On January 24, 2017, the Death Tax Repeal Act of 2017, or H.R. 631, was introduced to the U.S. House of Representatives by South Dakota congresswoman Kristi Noem. If passed, H.R. 631 would completely repeal the federal estate tax. A separate companion bill put before the Senate by South Dakota senator John Thune, S. 205, would also repeal the generation-skipping transfer tax (GSTT).
Posted on February 14, 2017
These bills carry a few subtleties beyond the abolishment of two substantial taxes. Interestingly, both bills retain the federal Gift Tax with a $5.49 million exemption and a maximum rate of 35 percent.
How do the estate and GSTT taxes work now?
The 115th Congress is already poised to oversee many shifts in our country’s economic processes, and these could have a sizeable effect on estates large and small. But first, a quick recap on what these two taxes are:
- Estate Tax: The estate tax, often called the “death tax,” is the 40 percent tax collected by the government upon the death of individuals whose estates are valued at $5.49 million or more. The estate tax has been around for about 100 years since the Revenue Act of 1916, although the exemption and the rate have varied significantly throughout the years.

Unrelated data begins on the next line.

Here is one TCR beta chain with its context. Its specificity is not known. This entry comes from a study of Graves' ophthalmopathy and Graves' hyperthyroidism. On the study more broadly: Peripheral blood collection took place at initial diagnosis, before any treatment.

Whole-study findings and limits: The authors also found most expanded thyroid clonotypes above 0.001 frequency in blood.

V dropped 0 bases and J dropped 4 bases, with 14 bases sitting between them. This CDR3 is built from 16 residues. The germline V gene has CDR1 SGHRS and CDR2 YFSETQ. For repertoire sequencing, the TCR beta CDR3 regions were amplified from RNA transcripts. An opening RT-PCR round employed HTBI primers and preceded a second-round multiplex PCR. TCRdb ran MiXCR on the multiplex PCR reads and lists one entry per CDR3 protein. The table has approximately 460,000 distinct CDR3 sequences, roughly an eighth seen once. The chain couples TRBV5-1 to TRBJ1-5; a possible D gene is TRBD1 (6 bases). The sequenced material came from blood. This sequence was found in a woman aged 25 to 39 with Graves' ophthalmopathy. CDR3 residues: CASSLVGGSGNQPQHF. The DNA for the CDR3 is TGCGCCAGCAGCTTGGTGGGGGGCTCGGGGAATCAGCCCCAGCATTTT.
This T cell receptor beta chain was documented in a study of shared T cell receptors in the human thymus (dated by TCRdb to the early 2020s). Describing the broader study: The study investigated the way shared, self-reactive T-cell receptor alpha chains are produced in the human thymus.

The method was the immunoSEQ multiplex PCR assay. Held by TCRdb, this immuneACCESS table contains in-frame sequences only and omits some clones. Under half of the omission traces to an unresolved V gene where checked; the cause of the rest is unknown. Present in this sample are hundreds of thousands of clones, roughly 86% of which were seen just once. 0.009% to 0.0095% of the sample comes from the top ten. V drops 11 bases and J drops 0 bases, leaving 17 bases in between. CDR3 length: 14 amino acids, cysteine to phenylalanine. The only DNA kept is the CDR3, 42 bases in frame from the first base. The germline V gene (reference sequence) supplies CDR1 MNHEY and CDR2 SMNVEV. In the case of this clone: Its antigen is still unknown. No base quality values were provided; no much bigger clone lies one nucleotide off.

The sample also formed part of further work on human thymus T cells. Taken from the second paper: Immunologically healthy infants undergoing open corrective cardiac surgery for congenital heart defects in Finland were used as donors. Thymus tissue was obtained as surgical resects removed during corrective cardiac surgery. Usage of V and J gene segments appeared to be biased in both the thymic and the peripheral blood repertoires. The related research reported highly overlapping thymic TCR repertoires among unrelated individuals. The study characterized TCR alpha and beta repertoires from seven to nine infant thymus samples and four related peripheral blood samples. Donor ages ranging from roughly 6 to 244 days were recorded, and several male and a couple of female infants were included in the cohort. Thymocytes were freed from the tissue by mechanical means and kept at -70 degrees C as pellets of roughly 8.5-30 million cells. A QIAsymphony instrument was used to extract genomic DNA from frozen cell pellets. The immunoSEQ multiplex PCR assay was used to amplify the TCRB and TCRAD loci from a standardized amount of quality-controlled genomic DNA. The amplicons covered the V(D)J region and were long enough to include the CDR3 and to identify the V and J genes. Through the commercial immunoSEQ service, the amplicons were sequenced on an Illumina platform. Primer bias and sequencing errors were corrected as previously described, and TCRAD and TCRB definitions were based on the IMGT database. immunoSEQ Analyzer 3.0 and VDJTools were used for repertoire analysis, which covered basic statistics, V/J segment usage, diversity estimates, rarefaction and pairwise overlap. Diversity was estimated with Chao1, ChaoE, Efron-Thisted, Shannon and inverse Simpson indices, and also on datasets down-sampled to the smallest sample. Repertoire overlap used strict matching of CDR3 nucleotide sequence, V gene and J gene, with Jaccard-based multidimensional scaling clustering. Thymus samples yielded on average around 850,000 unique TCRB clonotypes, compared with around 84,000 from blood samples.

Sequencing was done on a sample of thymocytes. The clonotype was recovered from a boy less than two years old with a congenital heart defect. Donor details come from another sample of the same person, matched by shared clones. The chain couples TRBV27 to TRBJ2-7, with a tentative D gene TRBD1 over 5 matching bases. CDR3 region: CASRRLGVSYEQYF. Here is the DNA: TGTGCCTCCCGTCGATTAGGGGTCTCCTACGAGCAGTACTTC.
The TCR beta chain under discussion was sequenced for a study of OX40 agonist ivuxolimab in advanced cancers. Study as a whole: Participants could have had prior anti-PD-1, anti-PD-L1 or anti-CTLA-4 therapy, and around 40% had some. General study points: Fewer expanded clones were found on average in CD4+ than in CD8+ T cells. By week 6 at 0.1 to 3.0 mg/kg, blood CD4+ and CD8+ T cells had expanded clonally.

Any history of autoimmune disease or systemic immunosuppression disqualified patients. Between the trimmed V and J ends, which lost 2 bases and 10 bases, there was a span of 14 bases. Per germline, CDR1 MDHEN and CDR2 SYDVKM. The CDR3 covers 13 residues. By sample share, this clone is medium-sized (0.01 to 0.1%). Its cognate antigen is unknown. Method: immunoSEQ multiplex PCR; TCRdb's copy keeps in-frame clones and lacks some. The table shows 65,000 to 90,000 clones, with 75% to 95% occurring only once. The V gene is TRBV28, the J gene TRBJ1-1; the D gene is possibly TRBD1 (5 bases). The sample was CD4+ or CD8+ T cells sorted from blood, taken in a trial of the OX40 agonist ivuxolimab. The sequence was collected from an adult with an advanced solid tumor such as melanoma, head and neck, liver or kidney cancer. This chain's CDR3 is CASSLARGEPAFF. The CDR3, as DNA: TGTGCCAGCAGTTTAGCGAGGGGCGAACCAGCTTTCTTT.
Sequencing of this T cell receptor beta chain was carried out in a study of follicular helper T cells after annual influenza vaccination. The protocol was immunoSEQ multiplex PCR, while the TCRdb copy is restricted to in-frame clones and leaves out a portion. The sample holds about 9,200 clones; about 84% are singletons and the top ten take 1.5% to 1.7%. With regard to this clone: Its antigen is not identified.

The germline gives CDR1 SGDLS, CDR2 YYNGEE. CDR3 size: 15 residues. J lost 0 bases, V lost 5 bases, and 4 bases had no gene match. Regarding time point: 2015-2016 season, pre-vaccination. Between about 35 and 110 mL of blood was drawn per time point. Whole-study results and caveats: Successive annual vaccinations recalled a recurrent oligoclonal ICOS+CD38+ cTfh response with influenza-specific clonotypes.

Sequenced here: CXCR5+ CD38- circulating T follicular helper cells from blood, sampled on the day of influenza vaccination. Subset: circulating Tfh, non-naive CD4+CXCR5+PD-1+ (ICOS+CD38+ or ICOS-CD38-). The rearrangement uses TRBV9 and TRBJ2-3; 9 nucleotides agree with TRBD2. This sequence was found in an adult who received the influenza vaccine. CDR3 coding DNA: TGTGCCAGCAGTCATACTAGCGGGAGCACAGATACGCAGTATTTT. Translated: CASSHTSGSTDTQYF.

- Generation-Skipping Transfer Tax: Like the name implies, the GSTT is the 40 percent tax collected on assets passed directly to grandchildren, great-grandchildren, or anyone at least 37.5 years younger than the person making the gift. There is a $5.49 million exemption, but, like the estate tax exemption, this has varied over the years. Its current version was introduced in 1986 as a reform to the original legislation passed in 1976.
Since both bills retain the gift tax in substantially its current form, many “lifetime” planning strategies may become less relevant or desirable. But, a repeal of the estate and GSTT opens up many opportunities to better protect your heirs from creditors, divorcing spouses, future taxes, and more through comprehensive estate planning, rather than being so focused on reducing estate taxes.
While it’s yet unclear whether or not this legislation will pass Congress and be signed by President Trump, it’s crucial to work proactively with us to avoid risks and take advantage of opportunities afforded by these changes.
Stay in touch to keep your estate plan current
In a time where so much is changing in America’s legal landscape and the possibility of sweeping national tax reform seems imminent, it’s more important than ever to keep your estate plan up to date in accordance with the newest laws and provisions. Right now, we’re watching the tax landscape, but taxes are only part of the estate planning puzzle. Changes in your family circumstances, income, and assets are all reasons to get in touch today. If your plans would be significantly impacted by an estate tax repeal, we’ll let you know as we work with you. But, for the vast majority of us, there’s never been a better time to protect your family with a trust-based estate plan.
Change can happen quickly, so stay tuned for more information and give us a call if you have any questions about this or any other aspect of your plan.